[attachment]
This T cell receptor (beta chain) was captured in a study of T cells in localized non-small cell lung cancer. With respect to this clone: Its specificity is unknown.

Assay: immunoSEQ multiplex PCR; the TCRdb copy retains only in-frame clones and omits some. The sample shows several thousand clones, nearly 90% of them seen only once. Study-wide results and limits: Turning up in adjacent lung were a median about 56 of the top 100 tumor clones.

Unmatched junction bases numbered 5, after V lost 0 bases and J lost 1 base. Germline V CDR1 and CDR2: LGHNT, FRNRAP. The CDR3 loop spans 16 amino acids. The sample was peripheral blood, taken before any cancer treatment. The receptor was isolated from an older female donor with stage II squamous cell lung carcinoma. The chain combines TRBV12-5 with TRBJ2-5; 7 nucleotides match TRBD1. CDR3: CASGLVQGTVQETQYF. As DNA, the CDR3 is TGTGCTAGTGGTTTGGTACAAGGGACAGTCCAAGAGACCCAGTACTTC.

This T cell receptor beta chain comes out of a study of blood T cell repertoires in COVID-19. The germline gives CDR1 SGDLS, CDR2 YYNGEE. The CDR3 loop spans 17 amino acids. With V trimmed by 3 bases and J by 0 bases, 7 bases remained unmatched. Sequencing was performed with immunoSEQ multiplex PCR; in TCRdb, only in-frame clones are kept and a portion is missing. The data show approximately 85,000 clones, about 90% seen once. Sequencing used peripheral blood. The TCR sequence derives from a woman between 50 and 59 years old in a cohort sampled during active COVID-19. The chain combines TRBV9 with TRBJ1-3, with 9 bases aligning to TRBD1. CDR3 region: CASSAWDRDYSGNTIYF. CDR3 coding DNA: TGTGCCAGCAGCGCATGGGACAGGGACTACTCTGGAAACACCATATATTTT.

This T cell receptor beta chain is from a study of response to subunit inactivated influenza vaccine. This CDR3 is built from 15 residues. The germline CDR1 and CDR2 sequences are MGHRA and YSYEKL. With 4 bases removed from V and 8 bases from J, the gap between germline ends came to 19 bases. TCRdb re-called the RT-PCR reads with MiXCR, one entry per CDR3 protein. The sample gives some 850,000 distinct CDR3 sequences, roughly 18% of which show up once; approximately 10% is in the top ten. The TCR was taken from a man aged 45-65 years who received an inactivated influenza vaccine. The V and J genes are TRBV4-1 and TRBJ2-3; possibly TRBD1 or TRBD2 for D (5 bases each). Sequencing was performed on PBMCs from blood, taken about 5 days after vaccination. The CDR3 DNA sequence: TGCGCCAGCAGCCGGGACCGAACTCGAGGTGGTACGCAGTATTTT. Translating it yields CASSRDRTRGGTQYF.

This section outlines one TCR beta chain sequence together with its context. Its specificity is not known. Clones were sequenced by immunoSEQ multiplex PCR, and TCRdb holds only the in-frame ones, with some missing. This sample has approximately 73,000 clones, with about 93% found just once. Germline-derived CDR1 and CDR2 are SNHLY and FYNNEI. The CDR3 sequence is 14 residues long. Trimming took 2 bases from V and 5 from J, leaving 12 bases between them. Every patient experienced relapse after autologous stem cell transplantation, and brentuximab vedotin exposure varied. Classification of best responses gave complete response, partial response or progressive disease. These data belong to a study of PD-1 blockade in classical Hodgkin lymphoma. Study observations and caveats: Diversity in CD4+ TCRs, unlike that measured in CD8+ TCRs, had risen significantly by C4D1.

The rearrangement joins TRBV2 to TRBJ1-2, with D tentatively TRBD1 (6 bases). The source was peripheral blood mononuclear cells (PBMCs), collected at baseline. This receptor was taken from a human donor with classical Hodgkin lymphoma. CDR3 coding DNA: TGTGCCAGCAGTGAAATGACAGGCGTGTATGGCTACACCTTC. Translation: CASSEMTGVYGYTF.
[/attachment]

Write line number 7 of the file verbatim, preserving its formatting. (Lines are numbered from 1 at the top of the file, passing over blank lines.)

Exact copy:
The rearrangement joins TRBV2 to TRBJ1-2, with D tentatively TRBD1 (6 bases). The source was peripheral blood mononuclear cells (PBMCs), collected at baseline. This receptor was taken from a human donor with classical Hodgkin lymphoma. CDR3 coding DNA: TGTGCCAGCAGTGAAATGACAGGCGTGTATGGCTACACCTTC. Translation: CASSEMTGVYGYTF.